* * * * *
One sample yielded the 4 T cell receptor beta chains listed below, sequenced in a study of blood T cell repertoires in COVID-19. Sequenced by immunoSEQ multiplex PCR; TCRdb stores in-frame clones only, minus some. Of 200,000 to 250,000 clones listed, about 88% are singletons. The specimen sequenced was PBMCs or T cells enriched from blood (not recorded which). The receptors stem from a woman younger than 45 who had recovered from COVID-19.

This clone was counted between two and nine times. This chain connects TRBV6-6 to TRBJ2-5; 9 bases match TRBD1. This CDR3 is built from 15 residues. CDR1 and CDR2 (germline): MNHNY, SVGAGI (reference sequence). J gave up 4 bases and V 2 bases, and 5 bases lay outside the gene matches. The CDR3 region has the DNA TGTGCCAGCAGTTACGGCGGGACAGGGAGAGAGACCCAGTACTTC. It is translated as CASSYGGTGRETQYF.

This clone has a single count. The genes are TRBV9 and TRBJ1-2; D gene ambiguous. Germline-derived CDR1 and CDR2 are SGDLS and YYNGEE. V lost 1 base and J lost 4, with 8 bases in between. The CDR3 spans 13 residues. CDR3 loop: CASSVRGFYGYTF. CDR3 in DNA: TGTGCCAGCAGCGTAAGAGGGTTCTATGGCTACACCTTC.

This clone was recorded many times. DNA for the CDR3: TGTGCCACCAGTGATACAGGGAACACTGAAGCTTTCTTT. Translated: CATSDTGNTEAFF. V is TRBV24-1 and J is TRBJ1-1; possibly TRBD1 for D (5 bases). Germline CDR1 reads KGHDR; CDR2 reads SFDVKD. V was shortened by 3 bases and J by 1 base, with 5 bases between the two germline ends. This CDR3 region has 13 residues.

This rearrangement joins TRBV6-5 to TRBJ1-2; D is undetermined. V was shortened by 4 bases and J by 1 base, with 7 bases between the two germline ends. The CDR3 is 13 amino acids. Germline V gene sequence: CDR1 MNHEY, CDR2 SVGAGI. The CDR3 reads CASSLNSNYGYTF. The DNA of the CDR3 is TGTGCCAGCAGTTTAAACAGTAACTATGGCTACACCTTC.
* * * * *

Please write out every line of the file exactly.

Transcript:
One sample yielded the 4 T cell receptor beta chains listed below, sequenced in a study of blood T cell repertoires in COVID-19. Sequenced by immunoSEQ multiplex PCR; TCRdb stores in-frame clones only, minus some. Of 200,000 to 250,000 clones listed, about 88% are singletons. The specimen sequenced was PBMCs or T cells enriched from blood (not recorded which). The receptors stem from a woman younger than 45 who had recovered from COVID-19.

This clone was counted between two and nine times. This chain connects TRBV6-6 to TRBJ2-5; 9 bases match TRBD1. This CDR3 is built from 15 residues. CDR1 and CDR2 (germline): MNHNY, SVGAGI (reference sequence). J gave up 4 bases and V 2 bases, and 5 bases lay outside the gene matches. The CDR3 region has the DNA TGTGCCAGCAGTTACGGCGGGACAGGGAGAGAGACCCAGTACTTC. It is translated as CASSYGGTGRETQYF.

This clone has a single count. The genes are TRBV9 and TRBJ1-2; D gene ambiguous. Germline-derived CDR1 and CDR2 are SGDLS and YYNGEE. V lost 1 base and J lost 4, with 8 bases in between. The CDR3 spans 13 residues. CDR3 loop: CASSVRGFYGYTF. CDR3 in DNA: TGTGCCAGCAGCGTAAGAGGGTTCTATGGCTACACCTTC.

This clone was recorded many times. DNA for the CDR3: TGTGCCACCAGTGATACAGGGAACACTGAAGCTTTCTTT. Translated: CATSDTGNTEAFF. V is TRBV24-1 and J is TRBJ1-1; possibly TRBD1 for D (5 bases). Germline CDR1 reads KGHDR; CDR2 reads SFDVKD. V was shortened by 3 bases and J by 1 base, with 5 bases between the two germline ends. This CDR3 region has 13 residues.

This rearrangement joins TRBV6-5 to TRBJ1-2; D is undetermined. V was shortened by 4 bases and J by 1 base, with 7 bases between the two germline ends. The CDR3 is 13 amino acids. Germline V gene sequence: CDR1 MNHEY, CDR2 SVGAGI. The CDR3 reads CASSLNSNYGYTF. The DNA of the CDR3 is TGTGCCAGCAGTTTAAACAGTAACTATGGCTACACCTTC.